And though Gingrich may have been personally affected by his divisive image, Republicans in general have managed to avoid the brunt of the American public's professed distaste for partisan politics. Although the median Republican official has moved rightward faster than the median Democrat has moved left, Americans believe that Democrats are farther from the political center.

So what does this mean for the 2010 midterms?

For starters, it means that Clinton may have been understating the case when he worried that a Tea Party victory would result in "two years of unrelenting investigation of the White House, the staff, the Cabinet." Though Gingrich and his minions were arguably at the height of their power immediately following the Republican sweep of the 1994 elections, their approach to politics continued to shape the political climate for over a decade. The case of the Gingrich senators should serve as a reminder that relatively short-lived political trends can have disproportionately long-lasting effects.


This is particularly relevant for the coming elections, in which most conservative gains, whether Grand Old or Tea Party-endorsed, will be largely the product of the weak economy rather than a national ideological shift rightward. But the representatives elected due to structural conditions are likely to remain in power long after those structural conditions change, benefiting from a combination of the inertia of incumbency and the politically auspicious side effects of economic recovery.

And even though the strength of the economy is likely to prove the driving force in electoral outcomes, conservatives will do their best to spin the results as a referendum on the Democratic leadership, despite the fact that they’ve done their best to prevent the Democratic leadership from doing anything at all.

Rather than seeing their victories as fortunate side effects of a devastating economic climate and general sense of unease, winning conservative candidates are likely to view themselves as lifted into office on the great tide of public opinion, handed an almighty mandate by the American people. And they’re likely to govern accordingly.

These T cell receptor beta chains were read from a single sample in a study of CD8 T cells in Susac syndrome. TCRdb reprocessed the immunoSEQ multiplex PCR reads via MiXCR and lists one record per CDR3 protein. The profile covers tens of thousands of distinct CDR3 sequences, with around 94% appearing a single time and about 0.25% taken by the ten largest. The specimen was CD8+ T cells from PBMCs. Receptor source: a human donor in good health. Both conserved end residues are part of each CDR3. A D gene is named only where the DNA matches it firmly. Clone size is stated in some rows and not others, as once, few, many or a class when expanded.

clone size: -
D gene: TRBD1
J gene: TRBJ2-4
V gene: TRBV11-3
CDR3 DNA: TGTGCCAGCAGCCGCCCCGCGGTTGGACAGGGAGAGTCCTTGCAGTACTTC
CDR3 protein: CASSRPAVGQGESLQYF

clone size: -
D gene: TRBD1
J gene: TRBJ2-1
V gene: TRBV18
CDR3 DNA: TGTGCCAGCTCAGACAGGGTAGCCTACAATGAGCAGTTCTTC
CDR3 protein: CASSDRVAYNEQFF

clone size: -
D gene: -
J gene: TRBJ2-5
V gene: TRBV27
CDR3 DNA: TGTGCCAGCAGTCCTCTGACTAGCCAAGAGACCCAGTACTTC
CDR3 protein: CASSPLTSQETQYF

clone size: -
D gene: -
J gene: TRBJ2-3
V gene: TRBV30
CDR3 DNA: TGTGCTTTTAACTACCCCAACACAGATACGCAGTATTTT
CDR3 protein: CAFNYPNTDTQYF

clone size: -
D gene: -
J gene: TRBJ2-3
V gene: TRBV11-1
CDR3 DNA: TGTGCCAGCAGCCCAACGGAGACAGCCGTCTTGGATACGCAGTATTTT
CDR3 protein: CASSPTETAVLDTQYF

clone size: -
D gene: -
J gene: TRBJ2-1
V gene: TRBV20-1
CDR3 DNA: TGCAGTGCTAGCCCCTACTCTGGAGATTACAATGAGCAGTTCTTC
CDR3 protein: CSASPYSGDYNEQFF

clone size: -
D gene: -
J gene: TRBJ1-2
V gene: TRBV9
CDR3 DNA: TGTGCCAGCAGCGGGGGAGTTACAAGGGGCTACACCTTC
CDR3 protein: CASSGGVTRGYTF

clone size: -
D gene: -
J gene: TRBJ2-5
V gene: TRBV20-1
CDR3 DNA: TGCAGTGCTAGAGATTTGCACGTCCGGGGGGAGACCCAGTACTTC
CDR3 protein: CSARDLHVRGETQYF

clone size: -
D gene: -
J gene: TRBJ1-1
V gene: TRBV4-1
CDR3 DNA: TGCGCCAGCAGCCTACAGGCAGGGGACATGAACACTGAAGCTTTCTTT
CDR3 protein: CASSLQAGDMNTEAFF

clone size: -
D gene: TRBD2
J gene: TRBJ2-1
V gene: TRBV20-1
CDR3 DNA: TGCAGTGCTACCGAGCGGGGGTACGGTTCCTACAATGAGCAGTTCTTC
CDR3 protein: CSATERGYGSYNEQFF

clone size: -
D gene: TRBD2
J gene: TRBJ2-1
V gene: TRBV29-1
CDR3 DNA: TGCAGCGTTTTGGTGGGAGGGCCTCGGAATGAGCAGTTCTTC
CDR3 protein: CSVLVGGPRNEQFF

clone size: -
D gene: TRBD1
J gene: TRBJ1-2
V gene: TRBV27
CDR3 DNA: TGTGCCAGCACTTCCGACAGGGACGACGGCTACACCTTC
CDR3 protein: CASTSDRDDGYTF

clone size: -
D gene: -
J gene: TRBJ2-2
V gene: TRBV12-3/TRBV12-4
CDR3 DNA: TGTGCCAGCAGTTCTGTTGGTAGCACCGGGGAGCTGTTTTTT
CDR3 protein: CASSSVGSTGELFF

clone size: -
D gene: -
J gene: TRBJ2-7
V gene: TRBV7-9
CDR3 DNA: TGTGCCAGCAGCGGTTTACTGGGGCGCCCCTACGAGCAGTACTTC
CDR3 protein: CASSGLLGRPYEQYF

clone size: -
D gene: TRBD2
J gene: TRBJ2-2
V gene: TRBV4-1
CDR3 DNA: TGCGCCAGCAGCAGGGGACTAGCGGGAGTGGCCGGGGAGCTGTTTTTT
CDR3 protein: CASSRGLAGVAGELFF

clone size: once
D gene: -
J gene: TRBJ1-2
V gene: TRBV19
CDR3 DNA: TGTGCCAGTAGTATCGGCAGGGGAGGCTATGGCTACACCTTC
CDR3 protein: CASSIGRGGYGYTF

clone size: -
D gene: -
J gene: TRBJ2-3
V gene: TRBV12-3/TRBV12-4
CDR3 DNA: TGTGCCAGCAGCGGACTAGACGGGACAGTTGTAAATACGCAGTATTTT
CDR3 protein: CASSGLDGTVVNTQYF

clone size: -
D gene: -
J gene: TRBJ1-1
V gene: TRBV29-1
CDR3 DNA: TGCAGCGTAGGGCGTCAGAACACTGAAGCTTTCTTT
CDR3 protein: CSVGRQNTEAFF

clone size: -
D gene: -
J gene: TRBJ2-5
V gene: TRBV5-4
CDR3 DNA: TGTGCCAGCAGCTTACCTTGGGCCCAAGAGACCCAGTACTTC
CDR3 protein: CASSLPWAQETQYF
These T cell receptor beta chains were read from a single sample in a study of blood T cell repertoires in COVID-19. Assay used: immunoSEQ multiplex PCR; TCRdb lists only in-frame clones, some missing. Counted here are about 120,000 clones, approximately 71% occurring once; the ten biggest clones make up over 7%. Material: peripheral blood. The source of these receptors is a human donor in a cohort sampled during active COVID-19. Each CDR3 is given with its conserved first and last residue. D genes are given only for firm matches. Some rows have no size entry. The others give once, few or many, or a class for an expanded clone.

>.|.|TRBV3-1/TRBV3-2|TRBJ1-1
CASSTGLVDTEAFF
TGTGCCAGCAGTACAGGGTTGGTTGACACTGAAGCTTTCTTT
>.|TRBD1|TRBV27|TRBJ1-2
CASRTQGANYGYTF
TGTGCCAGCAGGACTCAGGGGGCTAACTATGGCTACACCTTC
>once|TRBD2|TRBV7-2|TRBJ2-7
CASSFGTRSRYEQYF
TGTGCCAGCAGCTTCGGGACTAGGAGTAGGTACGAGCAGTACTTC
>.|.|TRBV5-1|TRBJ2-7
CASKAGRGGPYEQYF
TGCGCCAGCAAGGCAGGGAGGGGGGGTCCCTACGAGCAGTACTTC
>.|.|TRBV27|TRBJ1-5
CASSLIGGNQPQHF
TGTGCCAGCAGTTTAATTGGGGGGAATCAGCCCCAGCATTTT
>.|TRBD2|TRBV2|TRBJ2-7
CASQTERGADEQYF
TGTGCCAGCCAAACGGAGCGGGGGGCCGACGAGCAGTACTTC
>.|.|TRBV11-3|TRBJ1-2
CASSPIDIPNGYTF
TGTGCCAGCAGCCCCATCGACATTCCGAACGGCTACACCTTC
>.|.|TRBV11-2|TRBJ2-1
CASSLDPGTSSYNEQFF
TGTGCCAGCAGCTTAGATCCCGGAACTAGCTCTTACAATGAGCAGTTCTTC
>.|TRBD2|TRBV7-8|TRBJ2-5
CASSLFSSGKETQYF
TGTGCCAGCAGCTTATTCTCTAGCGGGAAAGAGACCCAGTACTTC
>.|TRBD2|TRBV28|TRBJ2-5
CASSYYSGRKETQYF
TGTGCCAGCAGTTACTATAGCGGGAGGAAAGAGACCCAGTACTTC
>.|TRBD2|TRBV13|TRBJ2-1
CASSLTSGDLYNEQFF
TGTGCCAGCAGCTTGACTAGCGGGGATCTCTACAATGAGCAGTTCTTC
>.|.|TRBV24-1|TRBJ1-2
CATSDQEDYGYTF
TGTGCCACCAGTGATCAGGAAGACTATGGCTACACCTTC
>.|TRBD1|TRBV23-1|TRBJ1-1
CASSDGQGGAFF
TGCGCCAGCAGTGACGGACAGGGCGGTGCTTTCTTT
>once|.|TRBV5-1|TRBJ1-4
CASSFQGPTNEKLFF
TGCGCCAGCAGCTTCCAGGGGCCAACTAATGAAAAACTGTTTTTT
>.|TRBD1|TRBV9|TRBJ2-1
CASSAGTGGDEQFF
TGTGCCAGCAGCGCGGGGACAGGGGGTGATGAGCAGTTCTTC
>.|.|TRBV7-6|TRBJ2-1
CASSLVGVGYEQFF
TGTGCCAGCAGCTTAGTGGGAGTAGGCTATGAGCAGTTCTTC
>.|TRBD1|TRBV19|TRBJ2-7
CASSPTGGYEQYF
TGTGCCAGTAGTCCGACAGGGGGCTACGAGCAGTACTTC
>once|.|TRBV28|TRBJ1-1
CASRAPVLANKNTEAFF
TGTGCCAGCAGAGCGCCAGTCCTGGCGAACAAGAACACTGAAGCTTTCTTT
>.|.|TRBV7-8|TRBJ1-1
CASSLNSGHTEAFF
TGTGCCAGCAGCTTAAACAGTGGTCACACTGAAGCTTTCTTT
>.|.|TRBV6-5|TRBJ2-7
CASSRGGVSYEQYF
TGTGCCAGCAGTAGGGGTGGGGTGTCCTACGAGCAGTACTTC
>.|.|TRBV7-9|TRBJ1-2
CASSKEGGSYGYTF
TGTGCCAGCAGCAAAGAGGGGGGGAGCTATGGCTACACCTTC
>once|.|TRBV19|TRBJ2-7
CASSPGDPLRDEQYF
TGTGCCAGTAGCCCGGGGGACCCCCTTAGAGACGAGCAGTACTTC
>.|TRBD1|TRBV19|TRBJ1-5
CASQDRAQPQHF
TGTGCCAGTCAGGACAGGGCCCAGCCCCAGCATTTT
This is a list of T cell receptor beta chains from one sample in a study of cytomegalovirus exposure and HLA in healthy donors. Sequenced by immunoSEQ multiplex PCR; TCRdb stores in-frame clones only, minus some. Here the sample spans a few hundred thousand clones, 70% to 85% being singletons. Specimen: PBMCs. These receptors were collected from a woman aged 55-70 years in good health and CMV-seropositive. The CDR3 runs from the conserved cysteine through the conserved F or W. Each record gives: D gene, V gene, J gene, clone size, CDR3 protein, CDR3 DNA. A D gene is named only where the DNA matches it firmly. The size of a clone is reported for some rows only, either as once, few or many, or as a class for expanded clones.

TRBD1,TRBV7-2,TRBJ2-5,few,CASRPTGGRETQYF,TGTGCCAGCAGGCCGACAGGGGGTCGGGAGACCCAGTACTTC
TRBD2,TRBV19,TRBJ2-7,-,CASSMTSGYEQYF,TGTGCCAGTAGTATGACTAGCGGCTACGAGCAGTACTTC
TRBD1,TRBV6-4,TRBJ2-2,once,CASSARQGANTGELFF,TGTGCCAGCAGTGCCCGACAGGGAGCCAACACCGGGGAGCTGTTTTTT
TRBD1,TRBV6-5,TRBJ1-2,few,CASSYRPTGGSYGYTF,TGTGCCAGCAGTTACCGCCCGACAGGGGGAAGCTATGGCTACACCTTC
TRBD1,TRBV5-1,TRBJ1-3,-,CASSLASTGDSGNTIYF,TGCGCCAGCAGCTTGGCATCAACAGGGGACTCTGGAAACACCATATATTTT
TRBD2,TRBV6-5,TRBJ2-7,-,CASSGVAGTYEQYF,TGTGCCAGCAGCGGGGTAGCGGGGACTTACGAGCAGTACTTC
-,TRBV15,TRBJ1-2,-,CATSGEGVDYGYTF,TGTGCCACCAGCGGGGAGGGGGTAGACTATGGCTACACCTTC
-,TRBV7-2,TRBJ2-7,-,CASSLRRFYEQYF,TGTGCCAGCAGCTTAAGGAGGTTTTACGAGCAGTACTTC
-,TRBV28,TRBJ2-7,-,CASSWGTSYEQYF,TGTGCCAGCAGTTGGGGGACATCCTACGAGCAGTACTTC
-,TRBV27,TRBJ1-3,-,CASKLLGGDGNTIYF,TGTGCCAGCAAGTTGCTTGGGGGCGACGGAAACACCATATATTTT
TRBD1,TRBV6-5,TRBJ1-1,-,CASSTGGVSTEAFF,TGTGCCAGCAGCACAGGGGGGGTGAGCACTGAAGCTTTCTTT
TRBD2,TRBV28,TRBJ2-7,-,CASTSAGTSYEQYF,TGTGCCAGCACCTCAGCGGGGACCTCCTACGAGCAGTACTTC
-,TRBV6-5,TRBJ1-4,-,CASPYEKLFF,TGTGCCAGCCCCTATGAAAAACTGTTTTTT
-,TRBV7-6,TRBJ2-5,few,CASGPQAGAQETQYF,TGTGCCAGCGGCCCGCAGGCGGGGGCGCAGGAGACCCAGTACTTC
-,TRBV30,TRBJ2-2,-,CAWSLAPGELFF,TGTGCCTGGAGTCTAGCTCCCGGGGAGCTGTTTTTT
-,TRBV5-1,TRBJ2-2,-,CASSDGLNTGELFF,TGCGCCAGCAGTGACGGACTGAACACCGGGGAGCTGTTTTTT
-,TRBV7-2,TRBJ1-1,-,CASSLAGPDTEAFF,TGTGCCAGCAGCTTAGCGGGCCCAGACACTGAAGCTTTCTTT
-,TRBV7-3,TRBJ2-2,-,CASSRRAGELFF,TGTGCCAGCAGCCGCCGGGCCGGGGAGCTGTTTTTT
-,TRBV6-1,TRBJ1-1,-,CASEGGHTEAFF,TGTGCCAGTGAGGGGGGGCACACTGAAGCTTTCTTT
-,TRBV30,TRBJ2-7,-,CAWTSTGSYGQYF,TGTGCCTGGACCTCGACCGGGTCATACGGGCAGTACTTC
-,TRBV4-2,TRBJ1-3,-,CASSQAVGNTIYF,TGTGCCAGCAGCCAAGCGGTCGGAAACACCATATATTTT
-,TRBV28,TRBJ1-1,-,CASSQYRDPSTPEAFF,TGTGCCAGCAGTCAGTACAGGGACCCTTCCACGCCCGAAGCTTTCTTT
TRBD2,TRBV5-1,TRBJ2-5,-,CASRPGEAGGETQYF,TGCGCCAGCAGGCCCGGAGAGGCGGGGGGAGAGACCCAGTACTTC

This may be an unexpected bright spot for Democrats: Republicans who believe they have a mandate to "take back America" are likely to overreach in the same way that House Republicans did after the 1994 elections. Indeed, talk of a government shutdown in protest of the Affordable Care Act can already be heard. (Good luck with that one.) Yet even if overreaching conservatives eventually provoke a backlash, they have the potential to do a great deal of damage in the meantime.

Just how much became clear yesterday when the GOP released its most recent manifesto, the Pledge to America. Like Gingrich’s famous Contract With America, the Pledge starts off with overblown rhetoric promising to restore trust and faith to an out-of-control, out-of-touch government and proposes a set of policies ostensibly aimed at cutting spending and lowering the deficit. Yet many of the solutions laid out in the Pledge -- like extending all of the Bush tax cuts -- would likely have the opposite effect. Critically, the Pledge follows the Gingrich playbook in blaming Democrats for inaction and failure to pass legislation after two years of Republican obstructionism intended to achieve just that.

So when conservatives bemoan that the "polarizing political environment [is] fraying the bonds among our people," let’s not forget where that polarization came from: the Gingrich House. Nor should we forget that political influence isn't limited to two-year terms. The threat posed by a Republican resurgence in the 2010 midterms isn’t a return to Gingrich-era politics, but a reinforcement of them.

By Alyssa Battistoni

Alyssa Battistoni writes about the environment and politics from Seattle.